A Stroll Down to the Dairy Queen

Posted: September 16, 2012 in The Roper Files

Yesterday was a good day; summer is surrendering itself to fall slowly and the temperatures plummeted a good thirty degrees. I spent the day drinking coffee and listening to jazz CDs, grilling myself a cheeseburger for lunch and for dinner going all out and boiling noodles and slicing garlic bread for a big spaghetti dinner. After dinner I was sitting around congratulating myself on an excellent dinner but a pit feeling in my stomach said some dessert was in order.

The lime cheesecake pie I had made for myself earlier in the week was no longer of this world as was the carton of ice cream I had in the freezer. It was almost 9pm; almost everything except the bars close at 9pm in this town and I was almost out of gas. Then the light bulb lit up in my head; the Dairy Queen down the street would still be open for another hour. I could walk there and get a chocolate malt instead of driving anywhere. Win/win situation….

Slipped  on my sandals, grabbed the house key and my wallet and I was on the way. It is cool out this evening; the clouds overhead are dark and promise a rain they have not delivered as of yet. I walk past a two-block stretch of apartments to my left and a two-block stretch of vacant lot where matching apartments used to be but were bulldozed recently. I used to know people who lived in these apartments. None of them live there anymore, now most of their residents speak Spanish. I can see people smoking and drinking beer in the shadows watching me walk by. This neighborhood is constantly changing but the DQ down the street has somehow survived through the years.

As it comes into view, I can see a long line of headlights in their drive-through and the parking lot is full of cars. As I get closer it becomes apparent I wasn’t the only person in town thinking about dessert; the place is full of adults and teens. This place has been at the same location for at least fifty years and looks every day of it. The building I’m sure has been modified somewhat over the decades but looks pretty much the way I remember it looking when I was a tiny tot or later on when I was a teenager. I used to know people who worked here but of course that was years ago; now it’s mostly a mix of black, white and Hispanic teenagers behind the counter. A medium sized chocolate malt is $3.02 with tax now ; I fork over three bills and two pennies to the apathetic-looking Hispanic teenage girl across the counter, take a number and a seat and wait.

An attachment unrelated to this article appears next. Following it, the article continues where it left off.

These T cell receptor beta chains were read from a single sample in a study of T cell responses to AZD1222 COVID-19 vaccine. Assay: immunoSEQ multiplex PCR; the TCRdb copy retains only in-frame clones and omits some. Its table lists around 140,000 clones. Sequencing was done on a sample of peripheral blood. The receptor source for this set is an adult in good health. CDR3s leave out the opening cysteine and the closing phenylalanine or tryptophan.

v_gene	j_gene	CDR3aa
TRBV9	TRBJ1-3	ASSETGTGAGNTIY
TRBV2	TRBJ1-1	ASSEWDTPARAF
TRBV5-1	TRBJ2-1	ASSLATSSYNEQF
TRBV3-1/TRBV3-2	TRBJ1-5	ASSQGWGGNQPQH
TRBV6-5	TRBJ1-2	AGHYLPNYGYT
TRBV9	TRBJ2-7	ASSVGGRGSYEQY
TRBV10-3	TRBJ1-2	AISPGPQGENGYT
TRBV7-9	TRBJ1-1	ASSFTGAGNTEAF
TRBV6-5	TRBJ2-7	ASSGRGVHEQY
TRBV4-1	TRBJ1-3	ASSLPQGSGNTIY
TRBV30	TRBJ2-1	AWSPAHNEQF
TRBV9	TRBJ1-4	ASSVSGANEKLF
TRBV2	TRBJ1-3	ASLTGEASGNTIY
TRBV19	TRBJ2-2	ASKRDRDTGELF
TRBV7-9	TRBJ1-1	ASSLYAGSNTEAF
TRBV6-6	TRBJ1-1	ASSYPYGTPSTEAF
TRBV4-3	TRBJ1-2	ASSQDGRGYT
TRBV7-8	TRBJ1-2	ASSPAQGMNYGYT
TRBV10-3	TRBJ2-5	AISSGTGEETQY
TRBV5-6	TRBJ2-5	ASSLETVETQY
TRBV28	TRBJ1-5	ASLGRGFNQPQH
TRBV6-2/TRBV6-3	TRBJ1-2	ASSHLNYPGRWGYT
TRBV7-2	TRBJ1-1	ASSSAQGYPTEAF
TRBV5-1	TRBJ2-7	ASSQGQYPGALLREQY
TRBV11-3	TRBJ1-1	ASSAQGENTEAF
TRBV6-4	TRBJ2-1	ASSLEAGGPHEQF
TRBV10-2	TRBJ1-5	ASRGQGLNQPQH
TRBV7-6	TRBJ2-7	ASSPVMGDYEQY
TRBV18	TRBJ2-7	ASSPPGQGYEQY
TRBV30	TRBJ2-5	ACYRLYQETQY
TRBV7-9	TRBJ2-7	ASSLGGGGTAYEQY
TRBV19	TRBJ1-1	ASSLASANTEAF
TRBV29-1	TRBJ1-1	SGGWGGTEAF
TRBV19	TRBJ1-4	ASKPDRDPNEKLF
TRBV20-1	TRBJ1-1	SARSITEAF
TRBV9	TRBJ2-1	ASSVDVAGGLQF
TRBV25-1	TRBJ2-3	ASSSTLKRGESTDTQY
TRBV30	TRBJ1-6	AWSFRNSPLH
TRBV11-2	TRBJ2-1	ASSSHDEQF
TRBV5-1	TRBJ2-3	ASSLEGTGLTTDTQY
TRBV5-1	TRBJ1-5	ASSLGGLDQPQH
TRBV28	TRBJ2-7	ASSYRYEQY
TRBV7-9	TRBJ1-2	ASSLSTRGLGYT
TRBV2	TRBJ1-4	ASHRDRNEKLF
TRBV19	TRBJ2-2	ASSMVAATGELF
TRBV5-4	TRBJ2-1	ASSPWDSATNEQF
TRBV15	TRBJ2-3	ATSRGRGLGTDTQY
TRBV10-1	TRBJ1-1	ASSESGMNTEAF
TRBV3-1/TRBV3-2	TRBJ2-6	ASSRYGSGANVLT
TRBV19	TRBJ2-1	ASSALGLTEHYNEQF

The joint is packed this night with a crowd of all ages from tiny children to senior citizens. I sit and wait for my malt and examine the food menu hanging from the ceiling above the counter; it’s amazing how good the items look on the laminated plastic display. Yet past experience has taught me the food here isn’t as good as it used to be. The burgers are greasy and as flavorless as the obviously frozen french fries. I only come here for an occasional malt or shake like I am doing tonight. Looking around at the many senior citizens here, I wonder to myself if they come here out of some inner sense of nostalgia in hopes the food has somehow gotten better since their previous visit. One of them looks like the Worlds First Hippie: long white hair and Santa Claus beard, hunched over and crossing the room on not one but two canes. He is wearing a Beatles t-shirt; I bet HE remembers watching them on Ed Sullivan.

After a really long wait my malt is finally ready. I trudge down the dark street to my place taking an occasional sip from it. It’s cold, it’s chocolate, it’s liquid; all my desired requirements have been met. I know this will help me sleep tonight and all is well this evening.

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